But the applications of AR go far beyond scanning inventory. AR can also bolster employee training by pairing with more familiar technologies, especially for younger generations. AR also helps you envision warehouse upgrades before breaking ground, giving insight into layout and traffic flow planning.
Costs of Automating Warehouse Management and Operations
Modern warehouse automation solutions can completely overhaul the way you do business. The question these days is less “how will this technology help?” and more “how much will it cost?” Your bottom line is the most important part of running a business. While you want to capitalize on a booming eCommerce market ASAP, you still need to consider long-term ROI before investing in automation.
The cost of automation depends on how far you're willing to go. On the low end, it could cost between $500,000 to $1 million to implement basic warehouse automation solutions like picking robots. On the high-end, you might run a bill upwards of $25 million to turn your warehouse into a fully-automated and innovative facility.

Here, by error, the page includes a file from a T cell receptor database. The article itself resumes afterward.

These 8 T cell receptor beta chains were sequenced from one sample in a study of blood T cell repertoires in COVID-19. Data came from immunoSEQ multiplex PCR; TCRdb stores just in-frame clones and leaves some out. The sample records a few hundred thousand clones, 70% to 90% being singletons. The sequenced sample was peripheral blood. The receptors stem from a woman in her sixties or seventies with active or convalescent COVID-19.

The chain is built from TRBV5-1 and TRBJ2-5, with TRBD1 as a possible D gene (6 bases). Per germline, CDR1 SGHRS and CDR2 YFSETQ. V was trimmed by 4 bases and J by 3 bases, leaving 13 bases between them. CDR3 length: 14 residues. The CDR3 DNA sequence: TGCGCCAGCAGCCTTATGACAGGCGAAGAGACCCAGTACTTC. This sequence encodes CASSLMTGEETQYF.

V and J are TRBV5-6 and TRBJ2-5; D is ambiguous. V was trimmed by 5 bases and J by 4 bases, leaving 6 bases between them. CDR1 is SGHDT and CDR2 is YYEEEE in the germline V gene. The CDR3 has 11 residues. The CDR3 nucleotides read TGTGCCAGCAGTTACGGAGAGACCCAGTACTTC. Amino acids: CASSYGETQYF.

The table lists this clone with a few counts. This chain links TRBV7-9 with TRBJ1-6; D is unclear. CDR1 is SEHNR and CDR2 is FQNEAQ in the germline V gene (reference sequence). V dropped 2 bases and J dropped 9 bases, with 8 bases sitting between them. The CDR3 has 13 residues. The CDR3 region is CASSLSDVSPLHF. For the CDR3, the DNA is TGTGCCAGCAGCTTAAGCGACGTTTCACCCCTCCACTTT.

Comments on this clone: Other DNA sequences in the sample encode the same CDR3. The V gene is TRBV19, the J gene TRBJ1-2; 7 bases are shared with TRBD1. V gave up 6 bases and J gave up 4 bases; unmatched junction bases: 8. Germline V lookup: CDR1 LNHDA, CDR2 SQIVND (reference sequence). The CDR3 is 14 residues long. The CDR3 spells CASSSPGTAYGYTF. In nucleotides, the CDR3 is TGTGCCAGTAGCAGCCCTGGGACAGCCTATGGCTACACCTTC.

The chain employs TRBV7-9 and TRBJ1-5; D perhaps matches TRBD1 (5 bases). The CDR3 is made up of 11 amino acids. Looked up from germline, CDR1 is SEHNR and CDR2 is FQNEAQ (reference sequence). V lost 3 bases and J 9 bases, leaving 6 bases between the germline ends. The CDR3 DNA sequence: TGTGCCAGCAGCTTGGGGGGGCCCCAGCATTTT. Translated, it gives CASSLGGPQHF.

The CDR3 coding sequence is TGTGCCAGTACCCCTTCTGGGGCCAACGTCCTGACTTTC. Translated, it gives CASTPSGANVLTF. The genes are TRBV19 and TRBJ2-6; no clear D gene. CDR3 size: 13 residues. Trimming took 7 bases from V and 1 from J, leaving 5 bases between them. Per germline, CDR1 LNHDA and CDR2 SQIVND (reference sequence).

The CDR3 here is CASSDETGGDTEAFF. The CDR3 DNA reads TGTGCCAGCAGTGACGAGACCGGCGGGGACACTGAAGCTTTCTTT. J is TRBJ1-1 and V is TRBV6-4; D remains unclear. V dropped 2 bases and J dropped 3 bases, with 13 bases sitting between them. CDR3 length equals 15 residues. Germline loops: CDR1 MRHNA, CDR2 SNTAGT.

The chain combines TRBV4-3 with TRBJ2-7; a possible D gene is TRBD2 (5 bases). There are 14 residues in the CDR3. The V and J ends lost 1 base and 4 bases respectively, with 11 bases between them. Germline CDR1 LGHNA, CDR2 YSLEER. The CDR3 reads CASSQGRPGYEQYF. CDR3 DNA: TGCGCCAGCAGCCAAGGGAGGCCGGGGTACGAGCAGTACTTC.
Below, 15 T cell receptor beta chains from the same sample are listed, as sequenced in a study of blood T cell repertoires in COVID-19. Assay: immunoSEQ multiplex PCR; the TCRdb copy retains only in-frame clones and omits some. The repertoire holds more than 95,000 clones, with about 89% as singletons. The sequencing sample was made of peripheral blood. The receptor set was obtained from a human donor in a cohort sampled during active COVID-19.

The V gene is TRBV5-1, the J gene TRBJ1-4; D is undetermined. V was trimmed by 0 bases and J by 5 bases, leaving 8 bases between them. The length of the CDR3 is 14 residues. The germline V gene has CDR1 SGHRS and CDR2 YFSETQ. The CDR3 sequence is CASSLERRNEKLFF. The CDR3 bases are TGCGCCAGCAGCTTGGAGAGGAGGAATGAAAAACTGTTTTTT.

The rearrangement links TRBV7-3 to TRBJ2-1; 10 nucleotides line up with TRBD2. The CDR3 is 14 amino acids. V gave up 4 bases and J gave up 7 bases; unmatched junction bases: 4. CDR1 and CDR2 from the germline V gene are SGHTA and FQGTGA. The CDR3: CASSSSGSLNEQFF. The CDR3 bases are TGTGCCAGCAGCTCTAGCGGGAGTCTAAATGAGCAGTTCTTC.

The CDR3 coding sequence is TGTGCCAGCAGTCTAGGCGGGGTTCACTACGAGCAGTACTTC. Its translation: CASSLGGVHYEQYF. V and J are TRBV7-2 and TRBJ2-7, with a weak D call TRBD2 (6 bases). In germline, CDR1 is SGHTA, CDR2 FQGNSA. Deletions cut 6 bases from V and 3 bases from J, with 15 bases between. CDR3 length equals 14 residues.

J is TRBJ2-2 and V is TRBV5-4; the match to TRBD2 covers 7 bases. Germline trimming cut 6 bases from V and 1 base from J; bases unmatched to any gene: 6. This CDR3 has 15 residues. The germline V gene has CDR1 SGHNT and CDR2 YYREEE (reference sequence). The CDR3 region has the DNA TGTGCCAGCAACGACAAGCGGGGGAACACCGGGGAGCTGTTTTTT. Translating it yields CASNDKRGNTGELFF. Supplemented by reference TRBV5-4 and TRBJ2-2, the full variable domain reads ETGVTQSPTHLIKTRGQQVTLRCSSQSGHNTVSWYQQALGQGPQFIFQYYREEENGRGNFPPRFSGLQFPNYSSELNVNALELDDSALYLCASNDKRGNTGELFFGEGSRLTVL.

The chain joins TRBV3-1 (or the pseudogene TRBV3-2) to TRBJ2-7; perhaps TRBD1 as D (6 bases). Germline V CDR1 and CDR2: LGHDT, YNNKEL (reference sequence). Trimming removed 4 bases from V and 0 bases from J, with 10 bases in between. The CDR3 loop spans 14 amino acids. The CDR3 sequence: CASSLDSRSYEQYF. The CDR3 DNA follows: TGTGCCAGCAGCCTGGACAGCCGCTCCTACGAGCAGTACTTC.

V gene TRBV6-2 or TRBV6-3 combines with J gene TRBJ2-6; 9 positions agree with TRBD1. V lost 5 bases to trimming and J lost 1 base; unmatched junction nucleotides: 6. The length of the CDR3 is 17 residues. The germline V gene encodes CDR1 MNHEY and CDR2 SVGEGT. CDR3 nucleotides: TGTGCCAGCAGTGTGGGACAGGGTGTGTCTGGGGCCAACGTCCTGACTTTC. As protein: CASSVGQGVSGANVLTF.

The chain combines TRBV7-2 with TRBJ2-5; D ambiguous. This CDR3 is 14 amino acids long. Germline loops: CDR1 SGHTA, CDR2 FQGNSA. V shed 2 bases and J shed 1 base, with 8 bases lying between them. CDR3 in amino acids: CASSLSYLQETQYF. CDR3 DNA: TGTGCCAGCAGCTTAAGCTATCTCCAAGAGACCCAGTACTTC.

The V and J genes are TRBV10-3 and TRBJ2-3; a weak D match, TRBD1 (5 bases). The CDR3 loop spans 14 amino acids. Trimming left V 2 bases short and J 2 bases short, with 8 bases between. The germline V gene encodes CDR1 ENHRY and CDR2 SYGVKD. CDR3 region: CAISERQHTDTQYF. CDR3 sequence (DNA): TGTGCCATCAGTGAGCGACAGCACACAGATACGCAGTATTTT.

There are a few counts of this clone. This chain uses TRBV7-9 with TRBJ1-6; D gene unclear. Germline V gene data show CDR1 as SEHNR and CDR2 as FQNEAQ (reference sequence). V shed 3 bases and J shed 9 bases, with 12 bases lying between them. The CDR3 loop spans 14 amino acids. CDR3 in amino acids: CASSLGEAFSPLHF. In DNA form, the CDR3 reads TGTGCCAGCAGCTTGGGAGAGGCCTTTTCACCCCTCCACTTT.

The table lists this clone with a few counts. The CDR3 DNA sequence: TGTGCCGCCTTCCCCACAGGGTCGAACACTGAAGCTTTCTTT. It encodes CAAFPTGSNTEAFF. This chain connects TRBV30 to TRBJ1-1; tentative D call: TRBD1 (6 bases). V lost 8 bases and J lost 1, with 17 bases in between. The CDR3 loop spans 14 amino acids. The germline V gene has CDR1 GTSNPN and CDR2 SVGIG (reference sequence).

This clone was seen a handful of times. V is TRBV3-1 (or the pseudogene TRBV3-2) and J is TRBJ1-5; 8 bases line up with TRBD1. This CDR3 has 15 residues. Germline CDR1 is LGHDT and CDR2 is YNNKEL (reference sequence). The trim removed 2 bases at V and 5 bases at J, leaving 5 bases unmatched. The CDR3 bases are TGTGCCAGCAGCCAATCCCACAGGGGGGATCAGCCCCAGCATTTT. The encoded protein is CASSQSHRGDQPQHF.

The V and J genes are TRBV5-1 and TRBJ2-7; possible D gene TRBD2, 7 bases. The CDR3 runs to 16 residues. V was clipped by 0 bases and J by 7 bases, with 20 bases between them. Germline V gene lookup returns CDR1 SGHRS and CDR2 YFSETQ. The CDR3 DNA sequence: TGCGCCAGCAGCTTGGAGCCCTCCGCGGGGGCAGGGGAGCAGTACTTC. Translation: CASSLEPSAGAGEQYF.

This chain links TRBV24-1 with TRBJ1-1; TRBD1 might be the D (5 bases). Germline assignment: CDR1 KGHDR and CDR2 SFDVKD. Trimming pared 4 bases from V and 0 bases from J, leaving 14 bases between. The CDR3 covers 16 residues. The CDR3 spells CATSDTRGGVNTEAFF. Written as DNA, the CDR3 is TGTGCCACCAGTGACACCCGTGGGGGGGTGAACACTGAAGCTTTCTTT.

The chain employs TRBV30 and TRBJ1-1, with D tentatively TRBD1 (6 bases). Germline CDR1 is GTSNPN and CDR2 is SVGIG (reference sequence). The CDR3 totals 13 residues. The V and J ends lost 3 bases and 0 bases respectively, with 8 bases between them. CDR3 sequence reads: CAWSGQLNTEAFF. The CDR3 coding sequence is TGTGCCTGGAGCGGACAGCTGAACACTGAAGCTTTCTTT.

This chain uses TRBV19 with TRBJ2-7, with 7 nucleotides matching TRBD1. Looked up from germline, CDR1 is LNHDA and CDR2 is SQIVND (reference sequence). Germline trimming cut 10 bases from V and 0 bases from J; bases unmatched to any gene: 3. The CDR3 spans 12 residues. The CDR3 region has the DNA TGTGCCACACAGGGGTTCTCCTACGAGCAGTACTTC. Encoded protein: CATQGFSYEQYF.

Because these costs are so steep, it's wise to take gradual steps towards complete automation. Identify the areas of your business that could benefit most.
To calculate your ROI, determine what types of software and hardware solutions you want to apply. Then, calculate the estimated budget for your current warehouse operations, including labor and existing equipment. You must also factor in your average turnover rate and the cost of hiring/training new employees.
Finally, determine the types of warehouse automation solutions you're looking to invest in and how/where they'll save money on labor and maintenance while boosting efficiency and productivity. You can calculate your automation ROI with all this data in hand.
Factors to Consider When Implementing Warehouse Automation Solutions
With so many different automation solutions available, you need to carefully assess what will provide maximum benefit to your particular warehouse. Everyone’s needs are different, what works for a different company may not help you as much.
In general, automation proves best for time-consuming, repetitive, process-oriented, and error-prone actions. Consider which warehouse tasks fall into these categories and how automating them will be better for business. Once you've identified these areas, you can take the following steps toward automating your warehouse.